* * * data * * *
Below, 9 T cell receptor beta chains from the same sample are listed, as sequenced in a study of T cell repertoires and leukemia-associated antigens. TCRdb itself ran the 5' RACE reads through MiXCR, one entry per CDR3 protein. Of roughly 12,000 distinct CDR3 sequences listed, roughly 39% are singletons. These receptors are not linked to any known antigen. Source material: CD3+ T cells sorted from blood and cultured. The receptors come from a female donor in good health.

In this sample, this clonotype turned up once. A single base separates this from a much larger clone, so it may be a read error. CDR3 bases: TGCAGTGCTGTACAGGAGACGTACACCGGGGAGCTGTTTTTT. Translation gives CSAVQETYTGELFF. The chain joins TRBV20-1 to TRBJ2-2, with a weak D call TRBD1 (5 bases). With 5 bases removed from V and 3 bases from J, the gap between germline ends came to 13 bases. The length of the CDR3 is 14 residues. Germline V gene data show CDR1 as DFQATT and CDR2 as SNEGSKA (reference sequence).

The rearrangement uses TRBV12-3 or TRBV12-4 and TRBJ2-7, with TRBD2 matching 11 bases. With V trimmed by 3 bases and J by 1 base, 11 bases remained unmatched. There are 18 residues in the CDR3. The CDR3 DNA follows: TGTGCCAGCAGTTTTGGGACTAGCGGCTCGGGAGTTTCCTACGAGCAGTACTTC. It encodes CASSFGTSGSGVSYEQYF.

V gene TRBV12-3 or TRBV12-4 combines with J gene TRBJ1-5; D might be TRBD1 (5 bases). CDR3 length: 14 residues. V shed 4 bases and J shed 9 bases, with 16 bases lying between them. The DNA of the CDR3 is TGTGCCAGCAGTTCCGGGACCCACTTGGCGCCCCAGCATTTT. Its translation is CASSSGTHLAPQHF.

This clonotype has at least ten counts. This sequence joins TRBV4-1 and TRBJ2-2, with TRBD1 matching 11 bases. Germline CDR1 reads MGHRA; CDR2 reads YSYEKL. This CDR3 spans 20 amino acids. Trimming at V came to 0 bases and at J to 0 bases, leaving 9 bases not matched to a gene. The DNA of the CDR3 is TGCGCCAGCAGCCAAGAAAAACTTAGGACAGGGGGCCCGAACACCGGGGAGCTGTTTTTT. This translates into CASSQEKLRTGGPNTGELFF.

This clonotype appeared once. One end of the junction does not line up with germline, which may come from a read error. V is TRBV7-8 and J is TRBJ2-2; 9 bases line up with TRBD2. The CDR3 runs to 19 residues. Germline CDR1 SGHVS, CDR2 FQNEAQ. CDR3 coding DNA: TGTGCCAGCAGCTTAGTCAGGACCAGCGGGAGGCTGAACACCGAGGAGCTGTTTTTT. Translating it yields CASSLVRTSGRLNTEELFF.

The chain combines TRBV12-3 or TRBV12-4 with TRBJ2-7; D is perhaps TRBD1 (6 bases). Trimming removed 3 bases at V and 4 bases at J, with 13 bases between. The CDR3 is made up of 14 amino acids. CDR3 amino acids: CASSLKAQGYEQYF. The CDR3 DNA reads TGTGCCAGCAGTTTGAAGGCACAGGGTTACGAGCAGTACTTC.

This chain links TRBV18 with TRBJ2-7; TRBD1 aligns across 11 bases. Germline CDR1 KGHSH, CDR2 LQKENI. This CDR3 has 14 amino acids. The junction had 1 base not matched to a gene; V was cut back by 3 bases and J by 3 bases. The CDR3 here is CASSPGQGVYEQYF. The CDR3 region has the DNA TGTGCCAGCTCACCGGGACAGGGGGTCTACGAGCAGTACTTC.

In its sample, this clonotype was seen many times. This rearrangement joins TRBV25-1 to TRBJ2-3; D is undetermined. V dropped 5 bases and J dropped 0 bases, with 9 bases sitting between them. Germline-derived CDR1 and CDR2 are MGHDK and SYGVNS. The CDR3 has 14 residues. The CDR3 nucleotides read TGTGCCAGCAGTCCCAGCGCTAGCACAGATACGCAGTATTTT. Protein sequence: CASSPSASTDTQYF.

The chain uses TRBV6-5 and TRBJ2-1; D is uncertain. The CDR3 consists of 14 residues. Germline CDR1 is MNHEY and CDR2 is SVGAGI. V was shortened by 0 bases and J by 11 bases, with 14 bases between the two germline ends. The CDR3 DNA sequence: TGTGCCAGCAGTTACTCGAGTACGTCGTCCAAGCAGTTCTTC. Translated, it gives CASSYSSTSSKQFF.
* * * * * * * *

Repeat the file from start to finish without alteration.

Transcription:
Below, 9 T cell receptor beta chains from the same sample are listed, as sequenced in a study of T cell repertoires and leukemia-associated antigens. TCRdb itself ran the 5' RACE reads through MiXCR, one entry per CDR3 protein. Of roughly 12,000 distinct CDR3 sequences listed, roughly 39% are singletons. These receptors are not linked to any known antigen. Source material: CD3+ T cells sorted from blood and cultured. The receptors come from a female donor in good health.

In this sample, this clonotype turned up once. A single base separates this from a much larger clone, so it may be a read error. CDR3 bases: TGCAGTGCTGTACAGGAGACGTACACCGGGGAGCTGTTTTTT. Translation gives CSAVQETYTGELFF. The chain joins TRBV20-1 to TRBJ2-2, with a weak D call TRBD1 (5 bases). With 5 bases removed from V and 3 bases from J, the gap between germline ends came to 13 bases. The length of the CDR3 is 14 residues. Germline V gene data show CDR1 as DFQATT and CDR2 as SNEGSKA (reference sequence).

The rearrangement uses TRBV12-3 or TRBV12-4 and TRBJ2-7, with TRBD2 matching 11 bases. With V trimmed by 3 bases and J by 1 base, 11 bases remained unmatched. There are 18 residues in the CDR3. The CDR3 DNA follows: TGTGCCAGCAGTTTTGGGACTAGCGGCTCGGGAGTTTCCTACGAGCAGTACTTC. It encodes CASSFGTSGSGVSYEQYF.

V gene TRBV12-3 or TRBV12-4 combines with J gene TRBJ1-5; D might be TRBD1 (5 bases). CDR3 length: 14 residues. V shed 4 bases and J shed 9 bases, with 16 bases lying between them. The DNA of the CDR3 is TGTGCCAGCAGTTCCGGGACCCACTTGGCGCCCCAGCATTTT. Its translation is CASSSGTHLAPQHF.

This clonotype has at least ten counts. This sequence joins TRBV4-1 and TRBJ2-2, with TRBD1 matching 11 bases. Germline CDR1 reads MGHRA; CDR2 reads YSYEKL. This CDR3 spans 20 amino acids. Trimming at V came to 0 bases and at J to 0 bases, leaving 9 bases not matched to a gene. The DNA of the CDR3 is TGCGCCAGCAGCCAAGAAAAACTTAGGACAGGGGGCCCGAACACCGGGGAGCTGTTTTTT. This translates into CASSQEKLRTGGPNTGELFF.

This clonotype appeared once. One end of the junction does not line up with germline, which may come from a read error. V is TRBV7-8 and J is TRBJ2-2; 9 bases line up with TRBD2. The CDR3 runs to 19 residues. Germline CDR1 SGHVS, CDR2 FQNEAQ. CDR3 coding DNA: TGTGCCAGCAGCTTAGTCAGGACCAGCGGGAGGCTGAACACCGAGGAGCTGTTTTTT. Translating it yields CASSLVRTSGRLNTEELFF.

The chain combines TRBV12-3 or TRBV12-4 with TRBJ2-7; D is perhaps TRBD1 (6 bases). Trimming removed 3 bases at V and 4 bases at J, with 13 bases between. The CDR3 is made up of 14 amino acids. CDR3 amino acids: CASSLKAQGYEQYF. The CDR3 DNA reads TGTGCCAGCAGTTTGAAGGCACAGGGTTACGAGCAGTACTTC.

This chain links TRBV18 with TRBJ2-7; TRBD1 aligns across 11 bases. Germline CDR1 KGHSH, CDR2 LQKENI. This CDR3 has 14 amino acids. The junction had 1 base not matched to a gene; V was cut back by 3 bases and J by 3 bases. The CDR3 here is CASSPGQGVYEQYF. The CDR3 region has the DNA TGTGCCAGCTCACCGGGACAGGGGGTCTACGAGCAGTACTTC.

In its sample, this clonotype was seen many times. This rearrangement joins TRBV25-1 to TRBJ2-3; D is undetermined. V dropped 5 bases and J dropped 0 bases, with 9 bases sitting between them. Germline-derived CDR1 and CDR2 are MGHDK and SYGVNS. The CDR3 has 14 residues. The CDR3 nucleotides read TGTGCCAGCAGTCCCAGCGCTAGCACAGATACGCAGTATTTT. Protein sequence: CASSPSASTDTQYF.

The chain uses TRBV6-5 and TRBJ2-1; D is uncertain. The CDR3 consists of 14 residues. Germline CDR1 is MNHEY and CDR2 is SVGAGI. V was shortened by 0 bases and J by 11 bases, with 14 bases between the two germline ends. The CDR3 DNA sequence: TGTGCCAGCAGTTACTCGAGTACGTCGTCCAAGCAGTTCTTC. Translated, it gives CASSYSSTSSKQFF.